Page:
Saturday, 14 April 2012

A newly managed floating Kyat

Since April 2nd, the Kyat (Myanmar's currency) moved from 6.4335 MMK/USD to 818, in a decision to adapt the unrealistic former rate to a more market-based one. The intention forward is to let the Kyat float completely, with a current quasi-managed regime aiming to it. That will require Myanmar to start accumulating more foreign reserves and the country's Central Bank will be accepting foreigners to freely bring in international currencies in amounts up to 10K USD without any declaration and free international transfers will be soon on the way.
Myanmar's Kyat (MMK) evolution over the last month.The evolution between March 31st and April 2nd should show as a discontinuity in the rate of the currency.
As for all countries opening their economies to international markets under the pressure of others,
the expected forthcoming evolutions are clear: (1) allow foreign banks to operate in Myanmar, (2) allow free human flows (importing workers, etc...), (3) allow foreigners to own or lease land and operate resources in their own name, etc... Of course, there is a debate on how sanctions should be lifted and aid provided, aiming at sustainable development in the country instead of just enrichment of the still-current apparatchik. As BusinessWeek has put it, look at Cambodia's counterexample.
Now, the kind of openness we see and are expecting for Myanmar is typical of countries that have been granted access to the WTO (World Trade Organization) under that sort of pressure by other nations. For example, look at Vietnam's accession on November 7th, 2006 (2001 for China, and 2004 for Cambodia and Nepal)....but with seminal works dating...January 1995! Now, interestingly, Myanmar is a member of the WTO since January 1st 1995 (as many other states, i.e. the inception's date of the WTO, after the GATT's round negotiations), part of the subgroups G-90 and LDCs (Least-developed countries). For reference, three countries in Asia are still out of the WTO: Laos and Bhutan, that are both in the process of accession (latest draft in 2012 and 2007 respectively), and North Korea.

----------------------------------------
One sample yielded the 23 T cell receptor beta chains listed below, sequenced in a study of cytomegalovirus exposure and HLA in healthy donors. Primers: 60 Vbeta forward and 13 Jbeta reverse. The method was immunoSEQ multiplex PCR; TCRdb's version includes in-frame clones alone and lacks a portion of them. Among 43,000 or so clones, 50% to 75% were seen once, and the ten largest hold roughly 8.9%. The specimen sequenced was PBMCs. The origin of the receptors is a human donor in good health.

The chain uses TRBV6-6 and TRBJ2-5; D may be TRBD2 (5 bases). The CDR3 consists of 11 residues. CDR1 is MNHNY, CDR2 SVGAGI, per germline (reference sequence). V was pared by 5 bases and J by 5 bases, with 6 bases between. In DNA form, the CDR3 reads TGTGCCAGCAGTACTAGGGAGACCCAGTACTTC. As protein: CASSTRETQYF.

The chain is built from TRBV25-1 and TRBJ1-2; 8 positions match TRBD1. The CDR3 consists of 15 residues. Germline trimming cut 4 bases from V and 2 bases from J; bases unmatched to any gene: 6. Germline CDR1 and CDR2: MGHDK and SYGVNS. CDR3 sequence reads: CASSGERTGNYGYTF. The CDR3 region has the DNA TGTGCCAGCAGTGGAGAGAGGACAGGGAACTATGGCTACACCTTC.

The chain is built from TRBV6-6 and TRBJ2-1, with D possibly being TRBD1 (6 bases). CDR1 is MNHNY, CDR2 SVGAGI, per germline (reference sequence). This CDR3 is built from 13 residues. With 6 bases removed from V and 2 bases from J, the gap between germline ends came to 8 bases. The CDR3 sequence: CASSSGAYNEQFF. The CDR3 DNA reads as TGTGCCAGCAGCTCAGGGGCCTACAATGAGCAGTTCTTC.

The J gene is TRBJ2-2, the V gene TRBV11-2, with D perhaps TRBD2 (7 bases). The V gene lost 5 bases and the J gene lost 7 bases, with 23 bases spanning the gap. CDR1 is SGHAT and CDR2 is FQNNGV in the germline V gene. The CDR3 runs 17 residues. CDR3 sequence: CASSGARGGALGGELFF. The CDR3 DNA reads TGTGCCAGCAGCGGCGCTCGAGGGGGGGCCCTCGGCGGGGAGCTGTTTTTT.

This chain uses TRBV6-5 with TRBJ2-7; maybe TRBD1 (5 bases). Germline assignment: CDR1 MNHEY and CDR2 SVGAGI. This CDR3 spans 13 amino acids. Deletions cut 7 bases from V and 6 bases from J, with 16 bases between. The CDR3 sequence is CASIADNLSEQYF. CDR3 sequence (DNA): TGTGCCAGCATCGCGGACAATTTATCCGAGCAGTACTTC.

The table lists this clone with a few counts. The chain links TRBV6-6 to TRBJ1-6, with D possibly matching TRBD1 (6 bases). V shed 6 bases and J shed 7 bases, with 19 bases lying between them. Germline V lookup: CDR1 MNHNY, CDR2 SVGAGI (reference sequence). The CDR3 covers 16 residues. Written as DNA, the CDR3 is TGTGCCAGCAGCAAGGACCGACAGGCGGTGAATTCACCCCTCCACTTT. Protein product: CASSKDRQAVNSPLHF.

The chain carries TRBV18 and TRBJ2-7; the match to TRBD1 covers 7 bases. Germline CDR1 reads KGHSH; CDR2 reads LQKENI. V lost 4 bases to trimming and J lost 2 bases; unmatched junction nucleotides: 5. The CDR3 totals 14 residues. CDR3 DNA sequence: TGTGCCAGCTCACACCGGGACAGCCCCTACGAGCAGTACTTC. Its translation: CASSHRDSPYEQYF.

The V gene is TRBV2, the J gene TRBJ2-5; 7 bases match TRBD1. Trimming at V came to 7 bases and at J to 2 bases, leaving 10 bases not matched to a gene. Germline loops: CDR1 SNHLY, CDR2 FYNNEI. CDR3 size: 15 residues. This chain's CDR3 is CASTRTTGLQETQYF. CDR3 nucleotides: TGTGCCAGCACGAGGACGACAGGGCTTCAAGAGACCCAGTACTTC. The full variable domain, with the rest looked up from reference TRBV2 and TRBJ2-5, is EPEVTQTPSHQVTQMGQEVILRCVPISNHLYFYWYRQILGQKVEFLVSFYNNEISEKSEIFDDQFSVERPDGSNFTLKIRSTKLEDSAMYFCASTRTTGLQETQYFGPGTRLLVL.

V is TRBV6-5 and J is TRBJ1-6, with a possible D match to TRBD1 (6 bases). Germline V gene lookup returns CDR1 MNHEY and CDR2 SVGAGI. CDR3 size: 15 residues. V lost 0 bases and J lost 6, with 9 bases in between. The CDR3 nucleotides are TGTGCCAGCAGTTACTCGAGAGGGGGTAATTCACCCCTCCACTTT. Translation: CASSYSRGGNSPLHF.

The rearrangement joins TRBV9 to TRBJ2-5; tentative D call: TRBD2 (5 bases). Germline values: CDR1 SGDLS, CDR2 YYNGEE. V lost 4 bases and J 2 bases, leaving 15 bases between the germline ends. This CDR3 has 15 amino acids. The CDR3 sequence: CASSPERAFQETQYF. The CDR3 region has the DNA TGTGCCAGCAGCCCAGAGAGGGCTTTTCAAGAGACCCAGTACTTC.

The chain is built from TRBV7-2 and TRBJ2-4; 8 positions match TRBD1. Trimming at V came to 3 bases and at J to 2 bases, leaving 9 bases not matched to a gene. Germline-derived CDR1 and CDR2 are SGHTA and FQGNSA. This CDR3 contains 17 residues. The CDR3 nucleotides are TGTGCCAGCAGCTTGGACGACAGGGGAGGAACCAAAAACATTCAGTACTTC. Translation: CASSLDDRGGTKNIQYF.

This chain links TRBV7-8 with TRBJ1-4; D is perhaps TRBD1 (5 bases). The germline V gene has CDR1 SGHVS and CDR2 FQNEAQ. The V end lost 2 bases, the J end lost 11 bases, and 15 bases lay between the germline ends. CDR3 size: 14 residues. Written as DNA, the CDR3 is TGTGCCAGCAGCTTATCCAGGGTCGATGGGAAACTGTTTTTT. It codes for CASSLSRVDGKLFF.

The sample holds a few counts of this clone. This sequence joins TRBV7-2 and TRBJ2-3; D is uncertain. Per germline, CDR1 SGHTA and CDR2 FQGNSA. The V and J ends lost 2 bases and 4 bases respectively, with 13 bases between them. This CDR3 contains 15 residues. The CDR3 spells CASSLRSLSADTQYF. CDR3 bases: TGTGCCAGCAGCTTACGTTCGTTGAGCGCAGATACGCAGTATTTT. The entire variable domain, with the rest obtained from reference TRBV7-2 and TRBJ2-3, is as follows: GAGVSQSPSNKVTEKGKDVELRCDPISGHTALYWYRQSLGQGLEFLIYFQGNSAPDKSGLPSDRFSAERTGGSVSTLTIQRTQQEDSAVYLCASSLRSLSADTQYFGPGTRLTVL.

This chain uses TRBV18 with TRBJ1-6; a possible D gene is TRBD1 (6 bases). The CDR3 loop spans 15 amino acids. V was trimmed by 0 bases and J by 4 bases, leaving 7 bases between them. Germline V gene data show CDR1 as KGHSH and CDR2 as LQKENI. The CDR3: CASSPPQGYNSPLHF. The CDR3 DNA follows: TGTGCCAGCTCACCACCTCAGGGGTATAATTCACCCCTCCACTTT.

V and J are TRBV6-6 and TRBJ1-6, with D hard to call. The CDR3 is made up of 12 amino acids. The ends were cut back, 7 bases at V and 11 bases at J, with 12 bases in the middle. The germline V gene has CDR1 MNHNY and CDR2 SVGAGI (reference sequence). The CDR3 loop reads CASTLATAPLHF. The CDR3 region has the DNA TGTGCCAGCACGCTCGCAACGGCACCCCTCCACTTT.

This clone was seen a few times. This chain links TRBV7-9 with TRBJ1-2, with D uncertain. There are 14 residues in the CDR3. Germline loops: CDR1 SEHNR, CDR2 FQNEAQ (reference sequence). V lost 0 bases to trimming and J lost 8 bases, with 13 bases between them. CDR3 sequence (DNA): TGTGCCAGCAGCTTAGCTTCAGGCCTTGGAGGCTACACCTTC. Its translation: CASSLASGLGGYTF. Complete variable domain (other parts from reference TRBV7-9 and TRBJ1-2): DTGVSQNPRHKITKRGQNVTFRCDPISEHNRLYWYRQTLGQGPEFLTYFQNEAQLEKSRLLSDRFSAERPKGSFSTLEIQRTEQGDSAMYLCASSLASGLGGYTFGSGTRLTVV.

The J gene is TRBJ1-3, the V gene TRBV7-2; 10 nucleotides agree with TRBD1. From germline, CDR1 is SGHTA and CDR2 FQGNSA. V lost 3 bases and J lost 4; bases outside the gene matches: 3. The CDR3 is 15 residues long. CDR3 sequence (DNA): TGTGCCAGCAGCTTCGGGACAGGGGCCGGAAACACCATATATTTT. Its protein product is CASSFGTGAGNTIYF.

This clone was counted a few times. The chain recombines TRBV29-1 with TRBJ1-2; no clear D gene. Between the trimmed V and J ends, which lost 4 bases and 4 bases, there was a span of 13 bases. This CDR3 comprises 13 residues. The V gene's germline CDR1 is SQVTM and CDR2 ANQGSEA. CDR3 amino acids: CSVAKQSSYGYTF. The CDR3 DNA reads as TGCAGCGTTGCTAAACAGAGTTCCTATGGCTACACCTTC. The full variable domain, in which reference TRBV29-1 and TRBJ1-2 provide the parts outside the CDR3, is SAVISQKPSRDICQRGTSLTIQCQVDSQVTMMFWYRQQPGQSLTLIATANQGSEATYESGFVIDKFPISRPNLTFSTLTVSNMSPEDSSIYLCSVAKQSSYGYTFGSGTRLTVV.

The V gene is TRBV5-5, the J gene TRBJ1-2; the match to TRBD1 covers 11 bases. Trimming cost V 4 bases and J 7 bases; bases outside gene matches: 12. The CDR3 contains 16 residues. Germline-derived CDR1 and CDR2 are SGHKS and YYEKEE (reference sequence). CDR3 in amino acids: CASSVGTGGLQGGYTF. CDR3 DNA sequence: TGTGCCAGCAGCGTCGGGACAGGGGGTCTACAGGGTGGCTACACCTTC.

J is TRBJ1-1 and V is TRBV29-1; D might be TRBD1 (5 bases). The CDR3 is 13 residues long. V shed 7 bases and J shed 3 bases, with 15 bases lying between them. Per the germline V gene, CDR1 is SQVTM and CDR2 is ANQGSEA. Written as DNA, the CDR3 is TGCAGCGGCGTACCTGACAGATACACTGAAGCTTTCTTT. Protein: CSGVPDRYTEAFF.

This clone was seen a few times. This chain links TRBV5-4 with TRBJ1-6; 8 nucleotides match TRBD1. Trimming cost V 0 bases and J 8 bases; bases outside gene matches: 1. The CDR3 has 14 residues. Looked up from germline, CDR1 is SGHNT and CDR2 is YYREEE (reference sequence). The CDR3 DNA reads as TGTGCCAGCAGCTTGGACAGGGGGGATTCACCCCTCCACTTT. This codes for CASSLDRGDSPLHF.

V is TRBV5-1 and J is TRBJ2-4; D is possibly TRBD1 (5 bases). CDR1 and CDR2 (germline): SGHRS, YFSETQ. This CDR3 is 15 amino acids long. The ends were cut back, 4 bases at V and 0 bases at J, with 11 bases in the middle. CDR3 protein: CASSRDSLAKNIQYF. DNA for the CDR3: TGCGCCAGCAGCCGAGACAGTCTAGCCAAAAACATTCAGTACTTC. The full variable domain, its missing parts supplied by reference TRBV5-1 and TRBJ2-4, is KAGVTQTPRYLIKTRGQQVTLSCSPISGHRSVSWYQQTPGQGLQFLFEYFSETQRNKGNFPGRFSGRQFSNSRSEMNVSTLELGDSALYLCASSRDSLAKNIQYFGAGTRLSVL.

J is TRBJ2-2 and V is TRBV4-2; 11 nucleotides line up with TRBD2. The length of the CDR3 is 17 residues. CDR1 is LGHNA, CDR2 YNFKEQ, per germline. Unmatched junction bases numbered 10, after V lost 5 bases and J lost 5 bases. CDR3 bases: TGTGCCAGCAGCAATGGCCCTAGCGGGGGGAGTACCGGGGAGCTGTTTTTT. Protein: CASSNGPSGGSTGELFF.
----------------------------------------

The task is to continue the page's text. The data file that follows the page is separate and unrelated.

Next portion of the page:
Today in Burma, the situation shares some ressemblance with that of May 1990, when the NLD party of Aung San Suu Kyi won a landslide victory. At that time, Aung San Suu Kyi was detained and finally released in... 1995. As The Economist mentions it: "The victory [of April 1st 2012], when the NLD party won 43 of the 44 available seats in the parliament] is more symbolic than practical. The NLD won 6% of the 650-odd seats in parliament". And a quarter of these seats are reserved by Constitution to army-appointed MPS. Let's see how the president Thein Sein, a liberalising reformer from being a general before, will combine with Miss Suu Kyi charism and oratory strength, to overcome the challenge of promoting a real vent of change but country stability at the same time.
In the meantime, hoping to see one day a developed and open stock exchange in Myanmar (the MSEC actually exists but trades 2 stocks and government bond issuances through a 50-50 Japanese-Burmese joint venture acting for the Central Bank), we can watch Kyat's evolution. This is still a country where everything is possible; look at the change of capital from Yangon to Naypyidaw, the later being one of the 10 World's fastest growing cities!

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